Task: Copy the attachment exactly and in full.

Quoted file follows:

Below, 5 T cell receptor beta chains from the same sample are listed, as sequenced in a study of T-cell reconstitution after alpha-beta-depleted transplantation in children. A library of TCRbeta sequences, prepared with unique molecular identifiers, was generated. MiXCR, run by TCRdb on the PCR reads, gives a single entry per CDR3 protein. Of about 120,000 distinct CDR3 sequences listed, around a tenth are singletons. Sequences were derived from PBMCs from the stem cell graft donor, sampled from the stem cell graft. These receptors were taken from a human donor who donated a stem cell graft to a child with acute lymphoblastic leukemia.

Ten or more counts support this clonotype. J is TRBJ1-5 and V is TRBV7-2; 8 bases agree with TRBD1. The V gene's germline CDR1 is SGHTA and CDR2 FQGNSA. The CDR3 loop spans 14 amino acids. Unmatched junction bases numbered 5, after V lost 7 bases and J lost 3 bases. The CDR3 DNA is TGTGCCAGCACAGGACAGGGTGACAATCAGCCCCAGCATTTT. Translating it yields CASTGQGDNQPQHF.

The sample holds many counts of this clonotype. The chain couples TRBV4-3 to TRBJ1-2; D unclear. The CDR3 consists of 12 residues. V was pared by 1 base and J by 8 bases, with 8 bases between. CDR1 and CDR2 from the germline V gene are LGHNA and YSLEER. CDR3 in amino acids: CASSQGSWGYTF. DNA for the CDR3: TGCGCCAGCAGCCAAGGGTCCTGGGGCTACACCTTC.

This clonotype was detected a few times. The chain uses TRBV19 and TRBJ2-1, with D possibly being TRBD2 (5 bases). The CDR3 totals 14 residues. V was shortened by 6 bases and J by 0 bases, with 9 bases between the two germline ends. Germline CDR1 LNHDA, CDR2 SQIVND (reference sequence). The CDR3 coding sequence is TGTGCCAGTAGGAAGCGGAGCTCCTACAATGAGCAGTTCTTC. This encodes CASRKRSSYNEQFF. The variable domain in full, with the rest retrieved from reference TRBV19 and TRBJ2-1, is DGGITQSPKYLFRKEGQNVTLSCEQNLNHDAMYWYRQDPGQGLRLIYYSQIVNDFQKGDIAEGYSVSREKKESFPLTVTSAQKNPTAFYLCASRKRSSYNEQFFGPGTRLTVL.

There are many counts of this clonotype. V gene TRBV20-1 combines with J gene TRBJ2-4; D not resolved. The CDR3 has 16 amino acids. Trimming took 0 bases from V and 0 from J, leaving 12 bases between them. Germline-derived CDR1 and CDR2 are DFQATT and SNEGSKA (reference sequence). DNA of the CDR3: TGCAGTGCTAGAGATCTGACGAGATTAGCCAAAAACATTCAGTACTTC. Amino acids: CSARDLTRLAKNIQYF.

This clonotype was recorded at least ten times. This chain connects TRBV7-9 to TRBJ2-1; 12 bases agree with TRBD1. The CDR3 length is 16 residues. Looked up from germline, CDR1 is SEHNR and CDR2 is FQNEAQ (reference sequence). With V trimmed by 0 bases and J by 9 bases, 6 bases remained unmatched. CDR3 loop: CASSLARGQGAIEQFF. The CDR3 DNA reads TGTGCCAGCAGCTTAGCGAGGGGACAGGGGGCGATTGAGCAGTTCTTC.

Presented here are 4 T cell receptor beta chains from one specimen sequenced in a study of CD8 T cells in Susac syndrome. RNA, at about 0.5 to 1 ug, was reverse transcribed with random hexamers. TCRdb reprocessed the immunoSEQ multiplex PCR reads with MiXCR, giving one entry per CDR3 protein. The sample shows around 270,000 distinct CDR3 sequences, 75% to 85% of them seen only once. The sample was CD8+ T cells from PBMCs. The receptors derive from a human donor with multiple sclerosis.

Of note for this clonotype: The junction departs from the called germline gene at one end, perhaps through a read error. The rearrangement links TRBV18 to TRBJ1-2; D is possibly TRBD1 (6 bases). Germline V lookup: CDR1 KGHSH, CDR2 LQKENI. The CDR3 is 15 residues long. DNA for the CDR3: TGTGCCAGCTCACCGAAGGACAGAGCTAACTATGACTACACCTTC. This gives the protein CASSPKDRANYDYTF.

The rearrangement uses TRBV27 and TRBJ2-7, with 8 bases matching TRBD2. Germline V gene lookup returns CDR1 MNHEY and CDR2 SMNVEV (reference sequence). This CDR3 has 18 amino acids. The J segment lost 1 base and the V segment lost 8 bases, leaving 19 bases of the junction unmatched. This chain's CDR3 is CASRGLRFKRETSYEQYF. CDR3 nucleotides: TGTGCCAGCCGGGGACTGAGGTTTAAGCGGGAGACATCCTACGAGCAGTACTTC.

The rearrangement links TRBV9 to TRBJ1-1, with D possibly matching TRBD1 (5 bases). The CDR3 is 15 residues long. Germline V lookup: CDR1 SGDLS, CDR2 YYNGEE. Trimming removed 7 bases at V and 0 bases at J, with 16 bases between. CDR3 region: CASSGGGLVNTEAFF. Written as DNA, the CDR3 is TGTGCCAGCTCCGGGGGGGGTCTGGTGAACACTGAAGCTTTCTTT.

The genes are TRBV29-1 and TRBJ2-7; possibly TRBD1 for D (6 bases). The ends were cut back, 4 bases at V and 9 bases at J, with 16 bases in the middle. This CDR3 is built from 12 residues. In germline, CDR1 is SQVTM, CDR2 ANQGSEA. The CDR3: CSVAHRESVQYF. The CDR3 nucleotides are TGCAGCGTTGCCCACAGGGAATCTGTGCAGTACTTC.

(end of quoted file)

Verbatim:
Below, 5 T cell receptor beta chains from the same sample are listed, as sequenced in a study of T-cell reconstitution after alpha-beta-depleted transplantation in children. A library of TCRbeta sequences, prepared with unique molecular identifiers, was generated. MiXCR, run by TCRdb on the PCR reads, gives a single entry per CDR3 protein. Of about 120,000 distinct CDR3 sequences listed, around a tenth are singletons. Sequences were derived from PBMCs from the stem cell graft donor, sampled from the stem cell graft. These receptors were taken from a human donor who donated a stem cell graft to a child with acute lymphoblastic leukemia.

Ten or more counts support this clonotype. J is TRBJ1-5 and V is TRBV7-2; 8 bases agree with TRBD1. The V gene's germline CDR1 is SGHTA and CDR2 FQGNSA. The CDR3 loop spans 14 amino acids. Unmatched junction bases numbered 5, after V lost 7 bases and J lost 3 bases. The CDR3 DNA is TGTGCCAGCACAGGACAGGGTGACAATCAGCCCCAGCATTTT. Translating it yields CASTGQGDNQPQHF.

The sample holds many counts of this clonotype. The chain couples TRBV4-3 to TRBJ1-2; D unclear. The CDR3 consists of 12 residues. V was pared by 1 base and J by 8 bases, with 8 bases between. CDR1 and CDR2 from the germline V gene are LGHNA and YSLEER. CDR3 in amino acids: CASSQGSWGYTF. DNA for the CDR3: TGCGCCAGCAGCCAAGGGTCCTGGGGCTACACCTTC.

This clonotype was detected a few times. The chain uses TRBV19 and TRBJ2-1, with D possibly being TRBD2 (5 bases). The CDR3 totals 14 residues. V was shortened by 6 bases and J by 0 bases, with 9 bases between the two germline ends. Germline CDR1 LNHDA, CDR2 SQIVND (reference sequence). The CDR3 coding sequence is TGTGCCAGTAGGAAGCGGAGCTCCTACAATGAGCAGTTCTTC. This encodes CASRKRSSYNEQFF. The variable domain in full, with the rest retrieved from reference TRBV19 and TRBJ2-1, is DGGITQSPKYLFRKEGQNVTLSCEQNLNHDAMYWYRQDPGQGLRLIYYSQIVNDFQKGDIAEGYSVSREKKESFPLTVTSAQKNPTAFYLCASRKRSSYNEQFFGPGTRLTVL.

There are many counts of this clonotype. V gene TRBV20-1 combines with J gene TRBJ2-4; D not resolved. The CDR3 has 16 amino acids. Trimming took 0 bases from V and 0 from J, leaving 12 bases between them. Germline-derived CDR1 and CDR2 are DFQATT and SNEGSKA (reference sequence). DNA of the CDR3: TGCAGTGCTAGAGATCTGACGAGATTAGCCAAAAACATTCAGTACTTC. Amino acids: CSARDLTRLAKNIQYF.

This clonotype was recorded at least ten times. This chain connects TRBV7-9 to TRBJ2-1; 12 bases agree with TRBD1. The CDR3 length is 16 residues. Looked up from germline, CDR1 is SEHNR and CDR2 is FQNEAQ (reference sequence). With V trimmed by 0 bases and J by 9 bases, 6 bases remained unmatched. CDR3 loop: CASSLARGQGAIEQFF. The CDR3 DNA reads TGTGCCAGCAGCTTAGCGAGGGGACAGGGGGCGATTGAGCAGTTCTTC.

Presented here are 4 T cell receptor beta chains from one specimen sequenced in a study of CD8 T cells in Susac syndrome. RNA, at about 0.5 to 1 ug, was reverse transcribed with random hexamers. TCRdb reprocessed the immunoSEQ multiplex PCR reads with MiXCR, giving one entry per CDR3 protein. The sample shows around 270,000 distinct CDR3 sequences, 75% to 85% of them seen only once. The sample was CD8+ T cells from PBMCs. The receptors derive from a human donor with multiple sclerosis.

Of note for this clonotype: The junction departs from the called germline gene at one end, perhaps through a read error. The rearrangement links TRBV18 to TRBJ1-2; D is possibly TRBD1 (6 bases). Germline V lookup: CDR1 KGHSH, CDR2 LQKENI. The CDR3 is 15 residues long. DNA for the CDR3: TGTGCCAGCTCACCGAAGGACAGAGCTAACTATGACTACACCTTC. This gives the protein CASSPKDRANYDYTF.

The rearrangement uses TRBV27 and TRBJ2-7, with 8 bases matching TRBD2. Germline V gene lookup returns CDR1 MNHEY and CDR2 SMNVEV (reference sequence). This CDR3 has 18 amino acids. The J segment lost 1 base and the V segment lost 8 bases, leaving 19 bases of the junction unmatched. This chain's CDR3 is CASRGLRFKRETSYEQYF. CDR3 nucleotides: TGTGCCAGCCGGGGACTGAGGTTTAAGCGGGAGACATCCTACGAGCAGTACTTC.

The rearrangement links TRBV9 to TRBJ1-1, with D possibly matching TRBD1 (5 bases). The CDR3 is 15 residues long. Germline V lookup: CDR1 SGDLS, CDR2 YYNGEE. Trimming removed 7 bases at V and 0 bases at J, with 16 bases between. CDR3 region: CASSGGGLVNTEAFF. Written as DNA, the CDR3 is TGTGCCAGCTCCGGGGGGGGTCTGGTGAACACTGAAGCTTTCTTT.

The genes are TRBV29-1 and TRBJ2-7; possibly TRBD1 for D (6 bases). The ends were cut back, 4 bases at V and 9 bases at J, with 16 bases in the middle. This CDR3 is built from 12 residues. In germline, CDR1 is SQVTM, CDR2 ANQGSEA. The CDR3: CSVAHRESVQYF. The CDR3 nucleotides are TGCAGCGTTGCCCACAGGGAATCTGTGCAGTACTTC.